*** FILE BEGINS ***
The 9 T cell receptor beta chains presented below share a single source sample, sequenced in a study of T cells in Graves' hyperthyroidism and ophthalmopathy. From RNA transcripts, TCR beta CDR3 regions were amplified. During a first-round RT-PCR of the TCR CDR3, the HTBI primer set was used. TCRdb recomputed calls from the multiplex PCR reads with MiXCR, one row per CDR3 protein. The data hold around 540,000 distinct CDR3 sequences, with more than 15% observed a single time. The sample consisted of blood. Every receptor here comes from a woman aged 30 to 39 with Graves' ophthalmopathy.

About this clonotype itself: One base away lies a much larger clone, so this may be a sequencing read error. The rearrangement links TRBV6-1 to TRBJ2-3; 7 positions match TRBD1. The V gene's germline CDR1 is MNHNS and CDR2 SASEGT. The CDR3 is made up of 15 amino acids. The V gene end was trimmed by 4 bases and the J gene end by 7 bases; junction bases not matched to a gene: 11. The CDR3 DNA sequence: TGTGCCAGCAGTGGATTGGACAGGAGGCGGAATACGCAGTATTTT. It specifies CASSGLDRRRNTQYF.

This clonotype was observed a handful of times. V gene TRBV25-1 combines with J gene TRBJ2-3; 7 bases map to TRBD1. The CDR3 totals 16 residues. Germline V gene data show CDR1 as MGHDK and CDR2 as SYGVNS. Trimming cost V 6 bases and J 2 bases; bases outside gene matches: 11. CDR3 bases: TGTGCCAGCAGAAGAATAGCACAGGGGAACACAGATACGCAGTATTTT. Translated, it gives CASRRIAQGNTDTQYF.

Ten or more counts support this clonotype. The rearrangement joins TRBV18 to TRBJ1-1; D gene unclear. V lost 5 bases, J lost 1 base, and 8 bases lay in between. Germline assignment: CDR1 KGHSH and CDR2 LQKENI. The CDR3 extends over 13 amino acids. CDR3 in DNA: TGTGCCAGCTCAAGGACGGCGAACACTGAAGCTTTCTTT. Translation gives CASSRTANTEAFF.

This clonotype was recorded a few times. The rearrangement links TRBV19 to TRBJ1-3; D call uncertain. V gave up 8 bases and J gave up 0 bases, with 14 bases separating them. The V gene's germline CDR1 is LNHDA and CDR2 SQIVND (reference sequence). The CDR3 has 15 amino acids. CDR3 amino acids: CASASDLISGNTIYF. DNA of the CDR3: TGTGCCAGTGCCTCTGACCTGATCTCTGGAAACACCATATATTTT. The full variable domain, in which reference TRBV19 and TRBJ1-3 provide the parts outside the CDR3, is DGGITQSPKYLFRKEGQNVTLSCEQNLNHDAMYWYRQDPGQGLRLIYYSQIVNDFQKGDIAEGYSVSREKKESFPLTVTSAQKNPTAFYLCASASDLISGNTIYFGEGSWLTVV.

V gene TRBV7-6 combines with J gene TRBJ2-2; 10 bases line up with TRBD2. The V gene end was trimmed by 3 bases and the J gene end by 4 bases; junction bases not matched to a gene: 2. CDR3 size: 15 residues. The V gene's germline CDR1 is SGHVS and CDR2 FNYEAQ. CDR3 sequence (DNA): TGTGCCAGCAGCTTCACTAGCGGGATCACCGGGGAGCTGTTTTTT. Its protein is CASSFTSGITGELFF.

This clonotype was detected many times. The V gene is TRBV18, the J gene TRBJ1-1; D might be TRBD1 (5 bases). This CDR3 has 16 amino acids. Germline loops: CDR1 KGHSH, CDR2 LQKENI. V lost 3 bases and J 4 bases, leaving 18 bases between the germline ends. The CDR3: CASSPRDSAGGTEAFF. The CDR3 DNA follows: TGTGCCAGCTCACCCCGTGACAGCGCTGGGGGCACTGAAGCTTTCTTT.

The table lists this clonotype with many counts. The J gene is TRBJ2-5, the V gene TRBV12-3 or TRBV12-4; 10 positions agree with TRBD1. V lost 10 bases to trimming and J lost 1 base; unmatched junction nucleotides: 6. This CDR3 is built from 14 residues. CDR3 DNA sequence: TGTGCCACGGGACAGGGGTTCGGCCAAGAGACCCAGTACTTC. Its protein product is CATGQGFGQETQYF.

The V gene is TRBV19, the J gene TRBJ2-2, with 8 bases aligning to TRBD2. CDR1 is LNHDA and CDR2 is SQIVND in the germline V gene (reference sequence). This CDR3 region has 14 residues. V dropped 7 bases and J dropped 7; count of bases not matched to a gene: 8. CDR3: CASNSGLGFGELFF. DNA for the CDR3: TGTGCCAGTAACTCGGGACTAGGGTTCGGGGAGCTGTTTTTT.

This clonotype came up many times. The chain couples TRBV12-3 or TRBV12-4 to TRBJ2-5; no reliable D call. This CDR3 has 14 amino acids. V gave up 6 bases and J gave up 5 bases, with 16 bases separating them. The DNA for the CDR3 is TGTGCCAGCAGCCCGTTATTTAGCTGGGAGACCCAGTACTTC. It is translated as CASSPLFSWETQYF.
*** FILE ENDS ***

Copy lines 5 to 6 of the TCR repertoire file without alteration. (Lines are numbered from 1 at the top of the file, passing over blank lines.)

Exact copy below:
This clonotype was recorded a few times. The rearrangement links TRBV19 to TRBJ1-3; D call uncertain. V gave up 8 bases and J gave up 0 bases, with 14 bases separating them. The V gene's germline CDR1 is LNHDA and CDR2 SQIVND (reference sequence). The CDR3 has 15 amino acids. CDR3 amino acids: CASASDLISGNTIYF. DNA of the CDR3: TGTGCCAGTGCCTCTGACCTGATCTCTGGAAACACCATATATTTT. The full variable domain, in which reference TRBV19 and TRBJ1-3 provide the parts outside the CDR3, is DGGITQSPKYLFRKEGQNVTLSCEQNLNHDAMYWYRQDPGQGLRLIYYSQIVNDFQKGDIAEGYSVSREKKESFPLTVTSAQKNPTAFYLCASASDLISGNTIYFGEGSWLTVV.

V gene TRBV7-6 combines with J gene TRBJ2-2; 10 bases line up with TRBD2. The V gene end was trimmed by 3 bases and the J gene end by 4 bases; junction bases not matched to a gene: 2. CDR3 size: 15 residues. The V gene's germline CDR1 is SGHVS and CDR2 FNYEAQ. CDR3 sequence (DNA): TGTGCCAGCAGCTTCACTAGCGGGATCACCGGGGAGCTGTTTTTT. Its protein is CASSFTSGITGELFF.